Digital Natives Vs Digital Immigrants

By: Dr. R. Palan, Chairman & CEO of SMR Group
Date: Friday (19th of October 2007)

I have spent the last few days in Melbourne, Australia.

The days with academics in the University and some of the world’s top  CEO’s of software companies was a refreshing experience.

Who is a digital native? Most likely your children and Gen Y’s.

Digital Immigrants – needless to say it is more about people in their 40’s and above.

It was an interesting debate.

The Parliamentary Secretary to the Prime Minister of Victoria made 4 important points:

  1. Solution Pull is always more effective than Technology push. It is about soultions not how great the technology is.
  2. It is always the simple things that win in the market place.
  3. All it requires is to work till we exceed the threshold to get success such as Hotmail.
  4. User interfaces and learner needs are more important than the features of your product. The business world here is buzzing with several new initiatives despite the elections here.
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One Response to Digital Natives Vs Digital Immigrants

  1. Farhana Zahani Zainal Abidin says:

    I’ve always known that some people in this world are very technology savvy while some are not. But I’ve never thought to classify these people as digital natives and digital immigrants. The debate claimed that digital natives are the new generation, the children. And the digital immigrant? It is those who are in their 40’s and above. But how do you even define native and immigrant?

    It is true that, like language, we become proficient in it as we learn in first hand as a child. An English child was taught English since he was a baby and grew up to be a native speaker of English. When he’s an adult and learn another language, he became an immigrant of that other language. But if a Malay child was taught English since he was a baby, will he be considered as a native speaker of English? If the baby was taught English and Malay, will he be considered as a native speaker of both languages?

    Simply put, you become a native of something only when you are born in that environment. If you were born in England, you are an English native and when you were born in Malaysia, you are a Malaysian native. In respect to this article, you are a digital native if you were born in a digital era. Following that, as a digital native, you should be very proficient in using technology. The same principle can be applied with digital immigrant. Immigrants usually are unable to grasp the real native language. In this case, the digital immigrants are those who have less awareness in technology.

    This article reminds me of a sitcom by Kelsey Gramer entitled The Sketch Show. In one scene, an office woman is shown to write a letter using a typewriter. Then, a colleague came and commented that she should join the 21st century. The next day, the same woman is shown still writing but now using a high tech computer. However, a few seconds later she shoved the monitor away from her desk and continues to write on the keyboard.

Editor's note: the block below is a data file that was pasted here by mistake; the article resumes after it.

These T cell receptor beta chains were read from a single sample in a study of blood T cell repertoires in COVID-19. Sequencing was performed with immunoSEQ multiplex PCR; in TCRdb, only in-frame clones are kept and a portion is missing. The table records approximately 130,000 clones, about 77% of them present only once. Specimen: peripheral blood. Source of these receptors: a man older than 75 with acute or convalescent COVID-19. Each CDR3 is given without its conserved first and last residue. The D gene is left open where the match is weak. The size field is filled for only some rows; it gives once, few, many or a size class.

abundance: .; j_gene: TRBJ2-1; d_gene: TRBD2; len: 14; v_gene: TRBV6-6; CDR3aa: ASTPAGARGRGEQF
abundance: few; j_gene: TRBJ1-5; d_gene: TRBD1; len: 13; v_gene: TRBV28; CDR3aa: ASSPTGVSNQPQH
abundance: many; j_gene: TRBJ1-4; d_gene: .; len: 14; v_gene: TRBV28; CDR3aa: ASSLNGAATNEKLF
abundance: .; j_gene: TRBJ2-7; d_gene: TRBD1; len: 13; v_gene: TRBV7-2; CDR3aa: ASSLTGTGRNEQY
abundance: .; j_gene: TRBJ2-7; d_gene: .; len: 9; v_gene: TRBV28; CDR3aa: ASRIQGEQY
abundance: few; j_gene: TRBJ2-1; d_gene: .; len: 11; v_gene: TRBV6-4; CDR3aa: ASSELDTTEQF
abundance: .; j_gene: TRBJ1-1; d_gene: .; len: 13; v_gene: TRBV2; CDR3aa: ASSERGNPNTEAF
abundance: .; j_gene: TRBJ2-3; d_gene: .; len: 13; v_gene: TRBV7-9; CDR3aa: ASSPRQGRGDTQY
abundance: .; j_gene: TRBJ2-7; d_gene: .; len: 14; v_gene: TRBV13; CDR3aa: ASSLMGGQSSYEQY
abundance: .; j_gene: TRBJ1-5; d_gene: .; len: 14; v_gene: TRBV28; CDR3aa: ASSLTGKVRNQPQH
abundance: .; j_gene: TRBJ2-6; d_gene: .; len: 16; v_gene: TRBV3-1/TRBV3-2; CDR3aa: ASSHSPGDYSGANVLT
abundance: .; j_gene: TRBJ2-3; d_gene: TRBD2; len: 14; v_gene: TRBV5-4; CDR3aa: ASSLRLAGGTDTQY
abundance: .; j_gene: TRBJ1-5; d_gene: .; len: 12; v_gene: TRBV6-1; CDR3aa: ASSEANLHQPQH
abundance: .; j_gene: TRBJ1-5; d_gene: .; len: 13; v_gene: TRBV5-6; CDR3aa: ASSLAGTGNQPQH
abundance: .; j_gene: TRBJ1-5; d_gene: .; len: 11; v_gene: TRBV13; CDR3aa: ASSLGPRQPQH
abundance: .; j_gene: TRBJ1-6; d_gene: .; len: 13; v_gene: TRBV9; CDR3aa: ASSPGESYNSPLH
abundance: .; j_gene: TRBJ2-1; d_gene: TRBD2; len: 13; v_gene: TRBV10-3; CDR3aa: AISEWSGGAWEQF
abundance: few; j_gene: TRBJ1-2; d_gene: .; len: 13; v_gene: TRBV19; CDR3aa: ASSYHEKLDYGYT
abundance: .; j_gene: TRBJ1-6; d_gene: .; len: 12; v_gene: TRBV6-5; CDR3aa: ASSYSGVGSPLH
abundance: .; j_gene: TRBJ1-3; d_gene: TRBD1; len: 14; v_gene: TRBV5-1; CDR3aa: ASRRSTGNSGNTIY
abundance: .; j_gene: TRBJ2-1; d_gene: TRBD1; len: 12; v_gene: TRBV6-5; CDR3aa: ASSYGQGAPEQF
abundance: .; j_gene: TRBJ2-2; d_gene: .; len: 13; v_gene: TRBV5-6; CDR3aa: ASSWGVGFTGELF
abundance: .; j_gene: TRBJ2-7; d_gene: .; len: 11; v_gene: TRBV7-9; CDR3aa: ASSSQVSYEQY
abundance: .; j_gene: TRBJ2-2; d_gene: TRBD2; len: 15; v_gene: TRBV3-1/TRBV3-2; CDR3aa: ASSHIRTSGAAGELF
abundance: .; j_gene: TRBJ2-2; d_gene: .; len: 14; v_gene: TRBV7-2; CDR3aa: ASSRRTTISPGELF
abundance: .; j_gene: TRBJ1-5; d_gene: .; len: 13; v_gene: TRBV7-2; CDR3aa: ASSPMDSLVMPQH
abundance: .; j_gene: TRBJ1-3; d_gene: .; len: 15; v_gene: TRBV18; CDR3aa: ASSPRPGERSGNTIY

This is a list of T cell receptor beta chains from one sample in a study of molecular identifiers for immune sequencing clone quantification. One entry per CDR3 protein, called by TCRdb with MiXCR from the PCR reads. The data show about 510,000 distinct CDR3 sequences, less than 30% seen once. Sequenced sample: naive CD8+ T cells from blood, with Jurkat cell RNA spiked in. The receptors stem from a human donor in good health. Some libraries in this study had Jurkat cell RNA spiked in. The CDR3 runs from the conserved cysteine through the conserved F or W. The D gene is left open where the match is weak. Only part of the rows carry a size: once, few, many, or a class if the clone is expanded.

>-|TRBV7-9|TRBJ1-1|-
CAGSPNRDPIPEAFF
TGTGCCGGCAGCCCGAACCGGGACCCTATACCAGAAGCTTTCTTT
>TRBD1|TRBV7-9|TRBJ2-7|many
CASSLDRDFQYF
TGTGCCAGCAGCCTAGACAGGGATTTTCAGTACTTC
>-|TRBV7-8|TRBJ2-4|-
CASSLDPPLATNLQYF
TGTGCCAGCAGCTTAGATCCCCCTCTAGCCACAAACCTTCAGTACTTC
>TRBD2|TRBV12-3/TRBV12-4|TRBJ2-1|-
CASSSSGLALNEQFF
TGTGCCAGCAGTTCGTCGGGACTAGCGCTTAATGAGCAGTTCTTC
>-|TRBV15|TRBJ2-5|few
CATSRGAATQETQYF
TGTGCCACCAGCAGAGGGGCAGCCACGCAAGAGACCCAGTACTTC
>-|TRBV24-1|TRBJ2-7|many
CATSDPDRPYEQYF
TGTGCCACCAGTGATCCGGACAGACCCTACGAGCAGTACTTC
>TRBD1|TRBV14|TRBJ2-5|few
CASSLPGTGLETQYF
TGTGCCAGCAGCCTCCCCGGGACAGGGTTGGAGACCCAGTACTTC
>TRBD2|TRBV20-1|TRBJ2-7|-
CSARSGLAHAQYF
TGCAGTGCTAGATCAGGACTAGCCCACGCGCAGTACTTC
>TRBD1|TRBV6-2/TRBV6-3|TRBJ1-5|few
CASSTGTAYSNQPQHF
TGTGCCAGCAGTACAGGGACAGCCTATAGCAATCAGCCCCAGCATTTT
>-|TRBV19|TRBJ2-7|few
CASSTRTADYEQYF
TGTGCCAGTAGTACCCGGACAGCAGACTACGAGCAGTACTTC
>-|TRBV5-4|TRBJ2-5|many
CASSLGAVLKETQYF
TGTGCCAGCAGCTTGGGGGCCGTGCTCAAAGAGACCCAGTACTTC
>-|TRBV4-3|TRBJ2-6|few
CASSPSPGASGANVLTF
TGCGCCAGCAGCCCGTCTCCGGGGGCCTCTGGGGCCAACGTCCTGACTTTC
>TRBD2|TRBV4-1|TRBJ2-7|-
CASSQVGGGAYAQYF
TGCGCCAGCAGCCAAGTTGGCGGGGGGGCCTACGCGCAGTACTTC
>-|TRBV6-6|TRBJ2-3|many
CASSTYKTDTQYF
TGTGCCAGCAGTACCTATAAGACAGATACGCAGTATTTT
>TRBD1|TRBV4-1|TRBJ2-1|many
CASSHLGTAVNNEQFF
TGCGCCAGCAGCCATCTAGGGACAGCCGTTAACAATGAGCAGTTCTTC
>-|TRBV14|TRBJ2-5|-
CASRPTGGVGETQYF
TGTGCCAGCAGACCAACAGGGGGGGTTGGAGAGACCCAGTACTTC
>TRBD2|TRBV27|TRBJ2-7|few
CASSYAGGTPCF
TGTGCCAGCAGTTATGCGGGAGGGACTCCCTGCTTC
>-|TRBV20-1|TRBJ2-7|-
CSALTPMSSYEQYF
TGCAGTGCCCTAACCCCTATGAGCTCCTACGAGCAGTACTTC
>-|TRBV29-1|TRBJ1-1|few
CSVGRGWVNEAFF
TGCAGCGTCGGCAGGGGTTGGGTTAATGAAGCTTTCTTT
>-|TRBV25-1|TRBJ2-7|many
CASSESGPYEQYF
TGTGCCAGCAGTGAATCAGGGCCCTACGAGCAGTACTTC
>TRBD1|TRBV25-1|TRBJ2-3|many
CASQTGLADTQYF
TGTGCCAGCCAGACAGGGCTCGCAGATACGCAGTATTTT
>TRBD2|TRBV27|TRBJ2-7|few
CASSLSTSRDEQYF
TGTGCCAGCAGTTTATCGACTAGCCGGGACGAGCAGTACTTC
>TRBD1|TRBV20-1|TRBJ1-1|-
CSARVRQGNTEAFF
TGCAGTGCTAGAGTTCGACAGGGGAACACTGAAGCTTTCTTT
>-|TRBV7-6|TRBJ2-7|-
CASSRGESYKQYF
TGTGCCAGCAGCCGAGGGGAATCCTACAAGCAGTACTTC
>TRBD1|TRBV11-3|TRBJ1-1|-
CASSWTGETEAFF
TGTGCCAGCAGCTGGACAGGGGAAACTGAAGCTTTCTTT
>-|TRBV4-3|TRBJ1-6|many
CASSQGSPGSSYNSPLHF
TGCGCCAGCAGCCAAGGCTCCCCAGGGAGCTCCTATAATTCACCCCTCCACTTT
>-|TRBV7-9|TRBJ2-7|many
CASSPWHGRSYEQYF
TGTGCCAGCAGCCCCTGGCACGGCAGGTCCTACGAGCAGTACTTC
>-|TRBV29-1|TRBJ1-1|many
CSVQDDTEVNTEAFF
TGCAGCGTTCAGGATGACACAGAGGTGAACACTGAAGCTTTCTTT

What does this tell us? Do adults really belong to the digital immigrants group? Or is it only a few who remains as immigrants and others climbing their way to be a native?

    When our children were born, they have experience with technology first hand because technology is already there especially when it has a high entertainment value. On the other hand, adults were introduced to technology after they’ve familiar with the traditional tech like typewriters, written memos and letters. Since they’re comfortable using it, it is hard for them to make an effort and learn new ones. Even though modern technology promises faster service, user friendly and broader functions, to learn it for the first time is pretty much a bother to them.
    Whichever you are, native or immigrant, the most important thing is you yourself are a technology savvy. If you were born in a digital era but clueless about technology, can you call yourself a digital native?

    For a child, it is true that digital tech has been around them since they were born. Typically they grow up with technology and develop a sharp skill in it. Nevertheless, it does not apply to every child. Some were born underprivileged and modernity is not something the family could afford. Hence, growing up without technology will not make them a digital native.

    Whilst adult can either be good or ignorant in technology. My father is always keen to buy the latest model of anything that is digital. Contrary to my mother, she is still struggling in using Microsoft Words. This is simply because my father is still actively working even after he is retired. He’s also particular with quality and performance of a product; that is why he always prefers latest technologies which provide simple usage, sleek design and excellence functions. My mother, who has retired from teaching almost 20 years ago doesn’t have the need to know about technology. But recently when she had the chance to write a script, she experienced the hardest problem understanding the basic functions in Microsoft Word. So even if both of them are digital immigrants, it is not necessarily means they lack of digital knowledge.

    But as for the characteristic between a digital native and digital immigrants, they are indeed the new generation and the older generation respectively. But why bother about that? Isn’t the knowledge we should be concerned about?

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